So Voltan leaves to get yet another a facial, leaving the witch free to rescue them by shooting a shitload of silly string onto the guard! It’s easy to take for granted that this actually happens in the movie, so numbed am I by its ridiculousness. Fortunately – sorry, I meant unfortunately – the dwarf dies, in what has to be the least emotionally effective demise of a good guy in the history of cinema. He was a pain in the arse, it’s good to be rid of him. We’re almost at the climax now, and Hawk takes on the bad guys in another eratically staged and edited fight scene which kicks off with a load of glowing balls and a dry ice machine. Ranulf doesn’t make it, neither does a nun (the giant laments her death with ‘little lady…’: awww) and Hawk now faces Voltan for the final conflict. Voltan has dreamed of killing Hawk slowly…painfully… and he does a really bad job of trying to get the job done with slow-motion, heavily telegraphed attacks nimbly defended by Hawk, who clearly gets bored with such easy prey and slices Voltan in the easiest dispatching of a boss since Dr. Robotnik in Green Hill Zone Act 3 in Sonic the Hedgehog. The ending heavily hints at a potential sequel, going so far as to resurrect Voltan just before the end credits, some bollocks about the evil witch ‘having further need of him’ and that his ‘sleep of death’ will not last long… whilst our heroes talk of further adventures, adventures we will never experience….or will we? There have been rumours of a follow-up, even after all that time. Please don’t tarnish the original with talk such as this.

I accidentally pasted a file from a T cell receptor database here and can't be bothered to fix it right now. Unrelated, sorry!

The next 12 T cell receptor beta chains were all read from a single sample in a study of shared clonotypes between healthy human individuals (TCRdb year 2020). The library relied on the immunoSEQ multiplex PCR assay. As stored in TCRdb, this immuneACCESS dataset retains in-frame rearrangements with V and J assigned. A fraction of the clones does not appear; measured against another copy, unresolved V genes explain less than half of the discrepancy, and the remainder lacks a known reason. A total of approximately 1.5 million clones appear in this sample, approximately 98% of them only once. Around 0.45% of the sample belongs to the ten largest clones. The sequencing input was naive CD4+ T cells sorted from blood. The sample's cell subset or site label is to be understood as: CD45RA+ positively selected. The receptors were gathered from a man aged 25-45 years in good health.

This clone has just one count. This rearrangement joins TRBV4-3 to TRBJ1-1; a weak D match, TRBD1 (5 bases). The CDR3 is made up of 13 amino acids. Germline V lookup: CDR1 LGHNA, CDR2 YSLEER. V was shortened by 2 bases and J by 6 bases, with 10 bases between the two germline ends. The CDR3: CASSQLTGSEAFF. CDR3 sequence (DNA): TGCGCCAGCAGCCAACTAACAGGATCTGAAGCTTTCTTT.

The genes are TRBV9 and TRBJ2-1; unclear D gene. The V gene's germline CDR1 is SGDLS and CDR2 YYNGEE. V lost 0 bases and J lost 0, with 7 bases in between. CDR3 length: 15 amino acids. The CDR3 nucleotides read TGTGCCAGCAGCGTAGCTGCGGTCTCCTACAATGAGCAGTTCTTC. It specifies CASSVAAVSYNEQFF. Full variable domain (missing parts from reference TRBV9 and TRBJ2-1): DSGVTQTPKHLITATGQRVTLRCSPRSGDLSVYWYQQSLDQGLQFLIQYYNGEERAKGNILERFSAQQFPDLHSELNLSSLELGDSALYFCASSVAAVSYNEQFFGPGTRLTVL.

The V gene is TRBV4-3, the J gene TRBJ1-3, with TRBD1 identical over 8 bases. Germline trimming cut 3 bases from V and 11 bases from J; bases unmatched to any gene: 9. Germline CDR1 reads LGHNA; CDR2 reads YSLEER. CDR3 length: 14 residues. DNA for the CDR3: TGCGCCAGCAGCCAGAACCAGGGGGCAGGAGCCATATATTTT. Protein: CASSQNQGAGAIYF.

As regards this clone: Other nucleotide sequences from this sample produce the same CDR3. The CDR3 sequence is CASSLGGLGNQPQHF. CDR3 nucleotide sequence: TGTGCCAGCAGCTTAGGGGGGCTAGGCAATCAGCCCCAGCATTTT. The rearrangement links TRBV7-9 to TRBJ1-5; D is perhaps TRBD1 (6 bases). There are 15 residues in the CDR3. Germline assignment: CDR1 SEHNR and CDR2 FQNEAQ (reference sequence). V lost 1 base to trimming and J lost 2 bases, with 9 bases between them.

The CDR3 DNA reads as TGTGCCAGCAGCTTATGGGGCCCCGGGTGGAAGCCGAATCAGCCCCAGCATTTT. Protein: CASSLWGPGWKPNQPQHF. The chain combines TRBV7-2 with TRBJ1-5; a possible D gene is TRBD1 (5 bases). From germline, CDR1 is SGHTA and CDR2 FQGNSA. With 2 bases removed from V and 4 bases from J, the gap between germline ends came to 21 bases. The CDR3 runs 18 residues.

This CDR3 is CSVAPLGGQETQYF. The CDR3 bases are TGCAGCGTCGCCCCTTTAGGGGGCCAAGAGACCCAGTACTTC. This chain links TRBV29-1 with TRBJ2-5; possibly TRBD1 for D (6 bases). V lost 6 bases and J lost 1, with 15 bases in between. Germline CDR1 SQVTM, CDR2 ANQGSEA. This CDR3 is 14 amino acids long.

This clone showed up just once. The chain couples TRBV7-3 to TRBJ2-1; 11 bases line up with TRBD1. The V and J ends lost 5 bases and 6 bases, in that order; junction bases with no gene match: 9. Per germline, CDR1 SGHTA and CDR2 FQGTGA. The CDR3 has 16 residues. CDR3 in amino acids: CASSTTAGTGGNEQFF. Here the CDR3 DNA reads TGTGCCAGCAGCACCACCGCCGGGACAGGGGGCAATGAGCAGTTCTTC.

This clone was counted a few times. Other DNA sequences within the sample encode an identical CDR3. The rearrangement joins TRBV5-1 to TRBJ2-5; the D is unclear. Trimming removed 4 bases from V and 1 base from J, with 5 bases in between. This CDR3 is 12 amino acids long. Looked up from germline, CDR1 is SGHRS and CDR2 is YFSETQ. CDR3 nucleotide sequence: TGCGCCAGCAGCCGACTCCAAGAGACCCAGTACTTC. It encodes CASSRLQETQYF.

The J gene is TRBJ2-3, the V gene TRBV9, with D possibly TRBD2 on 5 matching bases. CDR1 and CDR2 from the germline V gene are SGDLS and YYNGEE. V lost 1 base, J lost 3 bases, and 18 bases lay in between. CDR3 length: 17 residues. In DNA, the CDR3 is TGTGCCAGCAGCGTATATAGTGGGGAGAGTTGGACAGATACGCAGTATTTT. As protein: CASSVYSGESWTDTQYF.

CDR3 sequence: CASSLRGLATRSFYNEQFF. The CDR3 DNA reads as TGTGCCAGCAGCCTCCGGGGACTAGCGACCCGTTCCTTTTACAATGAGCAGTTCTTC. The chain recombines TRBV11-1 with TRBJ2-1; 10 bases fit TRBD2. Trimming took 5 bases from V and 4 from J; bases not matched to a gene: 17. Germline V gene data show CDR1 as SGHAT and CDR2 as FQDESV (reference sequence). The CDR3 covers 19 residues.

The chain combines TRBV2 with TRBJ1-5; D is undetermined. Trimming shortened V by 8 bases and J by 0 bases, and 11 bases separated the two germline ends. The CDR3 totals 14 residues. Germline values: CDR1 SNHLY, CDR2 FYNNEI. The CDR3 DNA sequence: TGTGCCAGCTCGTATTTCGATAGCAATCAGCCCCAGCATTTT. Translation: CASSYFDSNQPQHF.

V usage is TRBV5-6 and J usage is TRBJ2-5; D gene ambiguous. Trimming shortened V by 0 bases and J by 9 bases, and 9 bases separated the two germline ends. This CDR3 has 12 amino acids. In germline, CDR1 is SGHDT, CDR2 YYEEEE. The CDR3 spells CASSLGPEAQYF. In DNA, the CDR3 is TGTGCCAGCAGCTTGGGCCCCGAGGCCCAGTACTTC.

Hawk the Slayer is a badly made film, blandly filmed and filled with stock characters, some of whom are portrayed with wild enthusiasm, others with charisma-free nothingness. The effects are terrible, the music mental, the editing mad, the dialogue exceptionally melodramatic. However, despite the dull plotting and occasional drag in momentum, the sheer silliness of it all makes it something special. Bizarrely, John Terry (Hawk), who did not become a superstar thanks to his underwhelming lead performance, has become a solid supporting actor in recent years with roles in Lost and 24, and let’s not forget, he was one of many actors to portray Felix Leiter in the James Bond films. He was in The Living Daylights, the Timothy Dalton one that didn’t involve Leiter getting fed to a shark. Sorry, just wanted to sneak in a Licence to Kill reference in a film review for the second time in a row. I love that film.



One thought on “Hawk the Slayer (1980)

  1. Whomever wrote the above dribble is a complete asshole.